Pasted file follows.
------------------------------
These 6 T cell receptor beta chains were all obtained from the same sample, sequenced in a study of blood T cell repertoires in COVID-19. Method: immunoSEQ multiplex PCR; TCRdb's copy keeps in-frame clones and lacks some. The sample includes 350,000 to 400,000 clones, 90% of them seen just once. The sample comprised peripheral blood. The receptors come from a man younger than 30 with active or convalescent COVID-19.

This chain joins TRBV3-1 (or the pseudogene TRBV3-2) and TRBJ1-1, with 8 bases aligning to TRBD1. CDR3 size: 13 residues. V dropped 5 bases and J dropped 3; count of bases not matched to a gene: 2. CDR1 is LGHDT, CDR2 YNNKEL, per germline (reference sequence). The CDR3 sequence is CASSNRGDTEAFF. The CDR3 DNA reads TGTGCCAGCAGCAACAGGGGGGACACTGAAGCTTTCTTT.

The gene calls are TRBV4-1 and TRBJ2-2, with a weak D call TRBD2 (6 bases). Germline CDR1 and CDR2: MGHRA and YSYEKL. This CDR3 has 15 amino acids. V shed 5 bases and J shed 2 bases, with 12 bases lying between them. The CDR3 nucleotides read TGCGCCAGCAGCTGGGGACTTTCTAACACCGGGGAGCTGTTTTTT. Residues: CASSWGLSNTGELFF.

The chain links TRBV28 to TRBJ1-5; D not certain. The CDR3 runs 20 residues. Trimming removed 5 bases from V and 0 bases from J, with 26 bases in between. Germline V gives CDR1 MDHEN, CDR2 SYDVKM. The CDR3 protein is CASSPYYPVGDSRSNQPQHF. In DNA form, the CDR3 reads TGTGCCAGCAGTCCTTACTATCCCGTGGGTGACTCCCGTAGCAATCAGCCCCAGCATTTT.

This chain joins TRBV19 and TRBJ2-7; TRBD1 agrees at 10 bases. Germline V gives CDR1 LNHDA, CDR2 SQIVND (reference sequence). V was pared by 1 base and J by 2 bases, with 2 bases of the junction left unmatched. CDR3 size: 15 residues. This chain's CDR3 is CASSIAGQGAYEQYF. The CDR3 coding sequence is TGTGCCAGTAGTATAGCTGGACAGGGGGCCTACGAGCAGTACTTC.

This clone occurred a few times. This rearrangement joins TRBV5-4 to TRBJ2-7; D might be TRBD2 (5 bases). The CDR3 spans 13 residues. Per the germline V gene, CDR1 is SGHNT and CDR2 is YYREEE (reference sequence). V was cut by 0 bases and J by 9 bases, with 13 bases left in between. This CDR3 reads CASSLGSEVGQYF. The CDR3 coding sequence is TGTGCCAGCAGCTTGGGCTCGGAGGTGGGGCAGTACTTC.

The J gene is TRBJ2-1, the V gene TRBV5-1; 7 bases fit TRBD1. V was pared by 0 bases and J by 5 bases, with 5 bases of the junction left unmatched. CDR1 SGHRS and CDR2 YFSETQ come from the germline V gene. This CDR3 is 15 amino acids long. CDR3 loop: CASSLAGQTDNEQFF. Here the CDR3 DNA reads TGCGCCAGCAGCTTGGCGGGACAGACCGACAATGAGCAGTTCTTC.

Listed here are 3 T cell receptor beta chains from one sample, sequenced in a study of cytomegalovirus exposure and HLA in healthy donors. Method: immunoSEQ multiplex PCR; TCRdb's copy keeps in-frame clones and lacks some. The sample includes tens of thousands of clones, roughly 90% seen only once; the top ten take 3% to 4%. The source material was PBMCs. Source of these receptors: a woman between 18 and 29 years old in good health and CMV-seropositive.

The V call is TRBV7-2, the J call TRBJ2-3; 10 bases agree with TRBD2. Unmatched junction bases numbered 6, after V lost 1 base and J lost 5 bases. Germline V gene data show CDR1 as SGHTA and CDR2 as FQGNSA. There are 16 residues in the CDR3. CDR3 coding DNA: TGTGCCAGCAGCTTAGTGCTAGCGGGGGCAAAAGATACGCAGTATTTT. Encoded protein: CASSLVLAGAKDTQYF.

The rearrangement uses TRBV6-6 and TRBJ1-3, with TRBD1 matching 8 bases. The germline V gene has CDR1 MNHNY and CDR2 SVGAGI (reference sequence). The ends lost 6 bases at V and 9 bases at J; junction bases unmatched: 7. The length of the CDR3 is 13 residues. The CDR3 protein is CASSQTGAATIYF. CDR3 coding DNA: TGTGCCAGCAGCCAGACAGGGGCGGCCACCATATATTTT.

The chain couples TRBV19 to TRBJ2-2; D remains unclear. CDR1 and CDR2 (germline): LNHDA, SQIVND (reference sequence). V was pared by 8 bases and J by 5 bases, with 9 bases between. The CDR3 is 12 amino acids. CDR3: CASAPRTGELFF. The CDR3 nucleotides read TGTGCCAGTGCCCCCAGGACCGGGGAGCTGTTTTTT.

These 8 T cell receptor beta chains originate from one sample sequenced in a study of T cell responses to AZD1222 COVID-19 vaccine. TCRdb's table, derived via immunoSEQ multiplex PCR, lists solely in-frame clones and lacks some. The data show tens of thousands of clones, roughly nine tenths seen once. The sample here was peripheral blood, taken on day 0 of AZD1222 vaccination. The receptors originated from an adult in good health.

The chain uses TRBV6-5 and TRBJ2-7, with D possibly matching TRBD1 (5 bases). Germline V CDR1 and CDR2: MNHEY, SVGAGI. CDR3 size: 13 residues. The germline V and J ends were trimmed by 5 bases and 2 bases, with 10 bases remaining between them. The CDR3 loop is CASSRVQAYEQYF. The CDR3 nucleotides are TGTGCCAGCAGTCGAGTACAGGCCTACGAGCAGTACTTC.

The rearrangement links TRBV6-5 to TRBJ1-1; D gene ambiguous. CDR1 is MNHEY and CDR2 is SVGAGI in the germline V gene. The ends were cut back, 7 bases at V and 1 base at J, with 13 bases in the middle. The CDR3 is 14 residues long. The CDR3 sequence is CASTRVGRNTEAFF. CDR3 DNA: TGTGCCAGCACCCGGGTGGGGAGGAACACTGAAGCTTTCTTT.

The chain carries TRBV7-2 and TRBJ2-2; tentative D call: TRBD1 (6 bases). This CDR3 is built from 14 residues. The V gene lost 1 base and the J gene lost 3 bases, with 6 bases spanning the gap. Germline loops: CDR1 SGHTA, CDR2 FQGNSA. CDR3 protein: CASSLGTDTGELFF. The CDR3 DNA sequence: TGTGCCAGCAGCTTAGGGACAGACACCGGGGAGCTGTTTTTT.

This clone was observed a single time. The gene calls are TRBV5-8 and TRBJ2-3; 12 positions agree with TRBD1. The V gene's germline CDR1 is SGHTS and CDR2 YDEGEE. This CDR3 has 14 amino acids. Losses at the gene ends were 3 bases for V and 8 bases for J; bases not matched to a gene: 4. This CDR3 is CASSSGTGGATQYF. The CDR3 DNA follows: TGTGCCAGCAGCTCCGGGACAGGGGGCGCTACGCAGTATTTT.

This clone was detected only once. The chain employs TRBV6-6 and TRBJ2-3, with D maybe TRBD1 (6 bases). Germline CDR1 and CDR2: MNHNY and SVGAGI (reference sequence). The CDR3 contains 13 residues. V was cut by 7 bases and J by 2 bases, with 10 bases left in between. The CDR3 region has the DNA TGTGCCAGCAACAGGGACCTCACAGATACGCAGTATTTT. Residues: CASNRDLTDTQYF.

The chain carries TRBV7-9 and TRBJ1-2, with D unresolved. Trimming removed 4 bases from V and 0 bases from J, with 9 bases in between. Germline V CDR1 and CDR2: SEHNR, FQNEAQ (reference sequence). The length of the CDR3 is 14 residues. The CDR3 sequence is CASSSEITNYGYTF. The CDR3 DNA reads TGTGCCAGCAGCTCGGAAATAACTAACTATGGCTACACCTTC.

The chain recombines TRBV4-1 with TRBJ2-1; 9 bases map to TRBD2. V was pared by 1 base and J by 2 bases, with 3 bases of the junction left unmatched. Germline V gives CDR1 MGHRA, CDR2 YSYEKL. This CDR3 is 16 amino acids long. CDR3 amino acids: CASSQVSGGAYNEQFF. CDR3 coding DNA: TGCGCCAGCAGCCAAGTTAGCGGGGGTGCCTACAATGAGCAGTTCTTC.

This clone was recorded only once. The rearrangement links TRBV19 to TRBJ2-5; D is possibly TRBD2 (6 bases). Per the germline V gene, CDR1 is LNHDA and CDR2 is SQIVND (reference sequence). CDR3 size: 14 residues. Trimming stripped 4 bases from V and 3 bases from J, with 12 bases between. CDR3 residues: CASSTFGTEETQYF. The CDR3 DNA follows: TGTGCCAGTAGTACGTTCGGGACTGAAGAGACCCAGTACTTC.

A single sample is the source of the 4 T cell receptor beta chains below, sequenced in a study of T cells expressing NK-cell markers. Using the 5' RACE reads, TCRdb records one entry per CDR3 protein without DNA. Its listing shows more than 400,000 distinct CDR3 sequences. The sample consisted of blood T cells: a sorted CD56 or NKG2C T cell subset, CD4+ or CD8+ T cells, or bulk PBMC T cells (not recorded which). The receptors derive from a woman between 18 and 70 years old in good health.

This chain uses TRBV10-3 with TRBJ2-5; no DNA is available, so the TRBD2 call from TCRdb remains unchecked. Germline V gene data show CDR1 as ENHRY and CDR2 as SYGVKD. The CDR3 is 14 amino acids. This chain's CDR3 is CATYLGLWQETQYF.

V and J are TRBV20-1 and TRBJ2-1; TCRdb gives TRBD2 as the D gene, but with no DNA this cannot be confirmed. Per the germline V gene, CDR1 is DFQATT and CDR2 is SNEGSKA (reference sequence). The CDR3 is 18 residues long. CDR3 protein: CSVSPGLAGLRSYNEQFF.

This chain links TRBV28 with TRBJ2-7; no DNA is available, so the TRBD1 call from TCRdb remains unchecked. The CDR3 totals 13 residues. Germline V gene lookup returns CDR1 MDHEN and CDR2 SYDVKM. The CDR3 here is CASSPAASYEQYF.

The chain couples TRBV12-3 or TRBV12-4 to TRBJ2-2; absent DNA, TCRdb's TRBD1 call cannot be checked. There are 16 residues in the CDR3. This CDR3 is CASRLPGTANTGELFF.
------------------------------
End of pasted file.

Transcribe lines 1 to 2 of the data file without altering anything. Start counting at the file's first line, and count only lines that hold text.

These 6 T cell receptor beta chains were all obtained from the same sample, sequenced in a study of blood T cell repertoires in COVID-19. Method: immunoSEQ multiplex PCR; TCRdb's copy keeps in-frame clones and lacks some. The sample includes 350,000 to 400,000 clones, 90% of them seen just once. The sample comprised peripheral blood. The receptors come from a man younger than 30 with active or convalescent COVID-19.

This chain joins TRBV3-1 (or the pseudogene TRBV3-2) and TRBJ1-1, with 8 bases aligning to TRBD1. CDR3 size: 13 residues. V dropped 5 bases and J dropped 3; count of bases not matched to a gene: 2. CDR1 is LGHDT, CDR2 YNNKEL, per germline (reference sequence). The CDR3 sequence is CASSNRGDTEAFF. The CDR3 DNA reads TGTGCCAGCAGCAACAGGGGGGACACTGAAGCTTTCTTT.